USDOT – Retrospective Regulatory Review – Attachment 1 - No Further Action OPERATING COMMENT REGULATION ADMIN./ OST COMMENTER RESPONSE (JUSTIFICATION FOR REVIEW) OFFICECategorical FHWA Issue a guidance document or regulation clarifying the America Bikes The FHWA does not believe a regulatory changeexclusions use of the CE for NEPA, and actively educate and is necessary to implement this change. We will encourage compliance with the current CE regulation to reach out to America Bikes for more information expedite project delivery. on its best practices. Promote CE best practices within FHWA divisions, state DOTs, and regional & local agency staff to help eliminate barriers23 CFR FHWA 23 USC 112(b) allows the use of the force account AASHTO, The FHWA is currently preparing an internal635.204(c); method of contracting. However, FHWA’s interpretation Community directive to clarify FHWA’s policy on forceForce account of rules [23 CFR 635 Subpart B] governing the use of Member (Idea account work. A change in the consultantwork force account contracting has severely restricted the use Scale) selection process would require revisions to 23 when force account work. U.S.C. 112 and 113. No regulatory action is needed or planned at this time. The law and rules allow force account work when it is determined to be cost effective. 23 CFR 635.204, Determination of More Cost Effective Method or an Emergency, establishes the process for making a determination that force account construction is cost effective. Section 635.205, Finding of Cost Effectiveness, defines work that is considered to be cost effective for force account construction due to its “inherent nature” or to protect the “rights and responsibilities of the community at large.” The adjustment of railroad or utility facilities are given as examples that are cost effective due to their inherent nature. FHWA has interpreted Section 635.205 Finding of Cost Effectiveness as the only conditions under which work by force account can be allowed. The FHWA interpretation renders Section 635.204(c) moot. FHWA guidance further states that “any noncompetitive construction contract method requires a cost effectiveness determination as well as an evaluation that demonstrates circumstances are unusual and unlikely to recur.” The “unusual and unlike to recur” condition is not supported by statute. 23 CFR 635.204(a) states “Congress has expressly provided that the contract method based on competitive bidding shall be used by a State transportation department or county for performance of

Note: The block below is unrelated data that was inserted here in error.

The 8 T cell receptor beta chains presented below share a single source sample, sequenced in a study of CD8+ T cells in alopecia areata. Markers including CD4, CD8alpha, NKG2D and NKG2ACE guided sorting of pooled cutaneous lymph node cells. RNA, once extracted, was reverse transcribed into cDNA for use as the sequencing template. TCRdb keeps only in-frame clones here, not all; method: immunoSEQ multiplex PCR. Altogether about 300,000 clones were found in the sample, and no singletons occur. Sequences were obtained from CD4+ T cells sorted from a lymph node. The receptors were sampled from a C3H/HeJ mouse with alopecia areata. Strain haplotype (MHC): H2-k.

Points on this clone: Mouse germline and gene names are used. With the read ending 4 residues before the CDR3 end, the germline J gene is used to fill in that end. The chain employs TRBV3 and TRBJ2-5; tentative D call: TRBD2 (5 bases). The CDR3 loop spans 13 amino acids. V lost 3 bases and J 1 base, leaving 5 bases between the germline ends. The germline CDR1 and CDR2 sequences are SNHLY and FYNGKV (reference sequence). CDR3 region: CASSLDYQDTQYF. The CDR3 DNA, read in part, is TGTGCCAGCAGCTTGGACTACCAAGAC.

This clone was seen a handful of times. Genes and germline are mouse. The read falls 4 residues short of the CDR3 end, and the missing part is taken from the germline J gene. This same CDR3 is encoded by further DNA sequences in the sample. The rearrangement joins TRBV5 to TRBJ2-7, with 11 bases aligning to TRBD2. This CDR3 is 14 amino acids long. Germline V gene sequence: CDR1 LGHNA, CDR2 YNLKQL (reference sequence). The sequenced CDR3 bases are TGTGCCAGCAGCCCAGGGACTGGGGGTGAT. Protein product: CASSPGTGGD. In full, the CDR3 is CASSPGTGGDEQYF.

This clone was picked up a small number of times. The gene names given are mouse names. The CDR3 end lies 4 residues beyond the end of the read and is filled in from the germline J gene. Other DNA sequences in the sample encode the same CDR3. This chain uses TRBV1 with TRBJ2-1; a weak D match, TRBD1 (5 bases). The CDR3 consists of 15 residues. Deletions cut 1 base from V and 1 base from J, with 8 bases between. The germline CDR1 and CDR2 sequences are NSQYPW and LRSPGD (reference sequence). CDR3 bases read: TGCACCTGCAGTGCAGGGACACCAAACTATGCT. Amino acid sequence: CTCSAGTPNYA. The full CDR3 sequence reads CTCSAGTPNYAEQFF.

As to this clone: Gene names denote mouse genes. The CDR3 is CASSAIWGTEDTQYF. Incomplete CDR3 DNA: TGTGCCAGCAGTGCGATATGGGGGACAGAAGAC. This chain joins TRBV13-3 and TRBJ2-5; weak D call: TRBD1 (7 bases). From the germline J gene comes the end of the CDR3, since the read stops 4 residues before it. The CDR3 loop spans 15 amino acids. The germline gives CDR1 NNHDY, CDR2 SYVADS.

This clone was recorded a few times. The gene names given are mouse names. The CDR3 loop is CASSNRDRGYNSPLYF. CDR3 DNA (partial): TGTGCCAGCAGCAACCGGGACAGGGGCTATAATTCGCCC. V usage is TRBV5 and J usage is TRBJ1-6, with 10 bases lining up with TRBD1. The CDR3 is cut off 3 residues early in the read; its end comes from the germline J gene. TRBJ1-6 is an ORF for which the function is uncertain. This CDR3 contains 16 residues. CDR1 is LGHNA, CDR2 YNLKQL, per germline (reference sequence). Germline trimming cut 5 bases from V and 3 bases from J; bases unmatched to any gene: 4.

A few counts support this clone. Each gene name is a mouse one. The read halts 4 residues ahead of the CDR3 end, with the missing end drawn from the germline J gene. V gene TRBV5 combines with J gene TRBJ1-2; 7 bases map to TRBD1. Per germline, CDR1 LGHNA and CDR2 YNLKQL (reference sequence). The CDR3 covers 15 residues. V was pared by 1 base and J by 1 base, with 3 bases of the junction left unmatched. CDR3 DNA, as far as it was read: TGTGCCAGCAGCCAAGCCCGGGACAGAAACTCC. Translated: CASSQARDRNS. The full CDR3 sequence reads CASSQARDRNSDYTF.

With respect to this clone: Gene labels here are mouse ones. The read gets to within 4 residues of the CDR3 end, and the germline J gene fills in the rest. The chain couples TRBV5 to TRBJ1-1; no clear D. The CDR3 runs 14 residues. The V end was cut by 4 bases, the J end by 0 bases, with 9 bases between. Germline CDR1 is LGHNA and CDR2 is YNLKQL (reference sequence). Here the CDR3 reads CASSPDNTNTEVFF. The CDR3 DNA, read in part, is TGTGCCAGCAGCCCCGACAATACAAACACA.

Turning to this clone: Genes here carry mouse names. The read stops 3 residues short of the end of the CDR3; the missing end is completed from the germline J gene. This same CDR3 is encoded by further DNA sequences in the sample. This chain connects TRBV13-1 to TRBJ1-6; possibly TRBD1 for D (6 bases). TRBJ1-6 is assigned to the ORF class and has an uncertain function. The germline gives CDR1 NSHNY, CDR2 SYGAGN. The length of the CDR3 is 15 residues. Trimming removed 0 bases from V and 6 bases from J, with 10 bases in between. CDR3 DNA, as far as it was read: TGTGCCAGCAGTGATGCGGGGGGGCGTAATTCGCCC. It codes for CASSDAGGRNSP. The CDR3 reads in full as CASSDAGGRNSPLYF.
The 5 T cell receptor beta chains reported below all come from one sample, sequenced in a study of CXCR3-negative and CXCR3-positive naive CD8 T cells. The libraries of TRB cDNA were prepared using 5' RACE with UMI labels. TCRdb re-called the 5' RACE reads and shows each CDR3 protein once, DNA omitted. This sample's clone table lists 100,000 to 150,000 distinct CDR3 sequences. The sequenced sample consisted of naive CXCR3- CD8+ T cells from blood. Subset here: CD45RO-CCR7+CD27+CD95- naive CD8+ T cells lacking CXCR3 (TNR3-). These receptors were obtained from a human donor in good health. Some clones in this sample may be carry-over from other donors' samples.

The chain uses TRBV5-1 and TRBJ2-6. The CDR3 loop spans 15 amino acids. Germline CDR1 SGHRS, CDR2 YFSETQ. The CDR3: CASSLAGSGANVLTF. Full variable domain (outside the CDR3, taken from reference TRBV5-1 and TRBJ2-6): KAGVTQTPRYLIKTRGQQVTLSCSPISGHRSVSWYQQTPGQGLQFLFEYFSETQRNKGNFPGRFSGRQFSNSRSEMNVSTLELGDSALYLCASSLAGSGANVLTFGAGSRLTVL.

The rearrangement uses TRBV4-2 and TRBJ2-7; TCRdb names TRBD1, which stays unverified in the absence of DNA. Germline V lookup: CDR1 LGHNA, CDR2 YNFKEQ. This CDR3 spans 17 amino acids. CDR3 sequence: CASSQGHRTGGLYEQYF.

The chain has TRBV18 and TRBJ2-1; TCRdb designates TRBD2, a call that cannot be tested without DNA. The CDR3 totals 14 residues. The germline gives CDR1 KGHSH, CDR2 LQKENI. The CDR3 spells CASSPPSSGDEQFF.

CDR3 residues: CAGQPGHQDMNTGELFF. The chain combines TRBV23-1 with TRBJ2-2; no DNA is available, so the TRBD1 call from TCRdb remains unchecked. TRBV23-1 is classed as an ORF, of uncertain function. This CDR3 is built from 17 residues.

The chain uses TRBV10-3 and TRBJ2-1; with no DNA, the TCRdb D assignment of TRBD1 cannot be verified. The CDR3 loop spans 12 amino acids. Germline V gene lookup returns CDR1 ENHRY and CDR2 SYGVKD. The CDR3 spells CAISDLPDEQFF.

USDOT – Retrospective Regulatory Review – Attachment 1 - No Further Action OPERATING COMMENT REGULATION ADMIN./ OST COMMENTER RESPONSE (JUSTIFICATION FOR REVIEW) OFFICE highway work financed with the aid of Federal funds unless the State transportation department demonstrates, to the satisfaction of the Secretary, that some other method is more cost effective or that an emergency exists.” The law does not require the state to demonstrate that conditions are unusual and unlikely to recur. Significant time and cost savings can be achieved though a greater allowance of force account contracting in accordance with Section 635.204(c). Recommendation: Allow force account contracting when the conditions of 23 CFR 635.204(c) are met. It has been our experience that the force account rule is applied unevenly within and among FHWA Division Offices. Better standards are needed in order to define when force account construction may be used. There are many "small dollar" programs such as Safe Routes to Schools and Transportation Enhancements which do not necessarily lend themselves to a full contract process. I would suggest that FHWA consider some lower- threshold approvals of force account construction, perhaps using categories similar to NEPA (i.e. categorically exempt, programmatically exempt) or exempt under a certain dollar amount. Safe Routes to Schools and Transportation Enhancements would be two great programs to start with.Remove barriers FHWA, FTA, FHWA should allow States to assume USDOT AASHTO This proposal is not recommended. Judicialto delegation of OST/P responsibilities without reducing flexibility to acquire decisions on whether certain types ofthe right-of-way and perform design work prior to the implementation activities carried out by a StateEnvironmental completion of the NEPA process. violated NEPA focus on whether the activitiesreview process have adverse environmental effects, limit the choice of alternatives, or bias the decision- making process. The cases typically have held that the actions by the State did not violate NEPA because of FHWA’s role as the ultimate NEPA decision-maker. This separation of roles made
USDOT – Retrospective Regulatory Review – Attachment 1 - No Further Action OPERATING COMMENT REGULATION ADMIN./ OST COMMENTER RESPONSE (JUSTIFICATION FOR REVIEW) OFFICE unbiased decision-making possible. With FHWA removed from the process, the State would be deciding whether its action violated NEPA by biasing the decision-making process. This would create a conflict of interest.23 CFR Part 752, FHWA, Give State DOTs greater flexibility to offset costs of Illinois DOT, Current law does not allow fees to be assessedRest areas FMCSA, maintaining rest stops that would include allowing AASHTO for charging electric vehicles in Interstate rest OST-P additional goods and services to be sold other than items areas. that are dispenses from vending machines. Allow the installation of electric power stations at rest State DOTs are required to comply wit